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Treatment 
Treatment for Thoracic Outlet Syndrome begins with getting a correct diagnosis by a physician experienced in diagnosing and treating Thoracic Outlet Syndrome patients, Often times patients will begin treatment for TOS only to find out that TOS is not the correct diagnosis. This is why it is imperative that you seek out a TOS experienced practitioner initially so that you have a better chance of a more accurate diagnosis and treatment.

Your treatment plan depends on what type(s) of TOS you may have and if your symptoms are life and/or limb threatening. If you are experiencing life and/or limb threatening symptoms, your TOS experienced physician may recommend surgery initially. If your physician determines that your case is not life or limb threatening, physical therapy is generally the next step. Additionally, it is very important for you to find a TOS experienced Physical Therapist as well. Your PT will assess your condition, posture, and may also perform additional non invasive testing to confirm a diagnosis of TOS. It is important for you to remember that if you experience any pain when performing any physical therapy, you should alert your therapist immediately as the "No Pain, No Gain", thought is NOT recommended for TOS physical therapy.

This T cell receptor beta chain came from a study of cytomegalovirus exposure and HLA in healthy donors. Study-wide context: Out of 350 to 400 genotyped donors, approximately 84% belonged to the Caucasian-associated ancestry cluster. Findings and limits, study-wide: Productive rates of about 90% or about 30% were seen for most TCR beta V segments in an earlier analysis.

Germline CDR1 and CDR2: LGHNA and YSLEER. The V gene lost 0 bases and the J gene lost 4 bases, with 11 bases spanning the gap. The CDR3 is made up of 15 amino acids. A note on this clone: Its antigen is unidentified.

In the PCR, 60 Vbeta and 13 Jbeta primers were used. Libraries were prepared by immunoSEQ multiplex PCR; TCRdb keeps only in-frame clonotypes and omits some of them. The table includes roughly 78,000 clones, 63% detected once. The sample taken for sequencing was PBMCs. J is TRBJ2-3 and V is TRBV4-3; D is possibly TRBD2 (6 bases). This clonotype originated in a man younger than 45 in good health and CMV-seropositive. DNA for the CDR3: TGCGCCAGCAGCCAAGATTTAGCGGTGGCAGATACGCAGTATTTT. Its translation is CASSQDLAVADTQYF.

Your physician may order Scalene injections as well. Scalene injections serve two purposes. One is to reduce pain and the other is to determine a potential location of compression. Scalene injections are of much debate and patient reports of success are varied. Scalene injections are usually done with a numbing agent or Botox (Botulinum). BOTOX injections do have serious risks and you should ALWAYS discuss these risks with your physician prior to injection. It is generally recommended that physicians performing BOTOX injections use additional visual guidance. Any injections into the Scalene muscles should be discussed thoroughly with your physician and it is very important that your physician have adequate experience injecting into the thoracic outlet.

Many patients have found alternative methods of treatment to combat their symptoms of TOS. However, we recommend you discuss these alternative methods with your TOS experienced physician prior to receiving alternative treatment.

Surgery may be offered as a last resort if all previous treatment as failed to reduce your symptoms. Surgery for Thoracic Outlet Syndrome does have serious risks and you should thoroughly discuss these risks with your TOS experienced surgeon. Your surgeon may require you to complete additional pre-surgery treatments and procedures prior to surgery. Surgery for TOS is of much debate and outcomes vary with every patient. For additional TOS surgical stories and post surgical photos please visit the http://www.myhealthboard.org/ and also see our "Featured TOS Patient Stories" webpage. 

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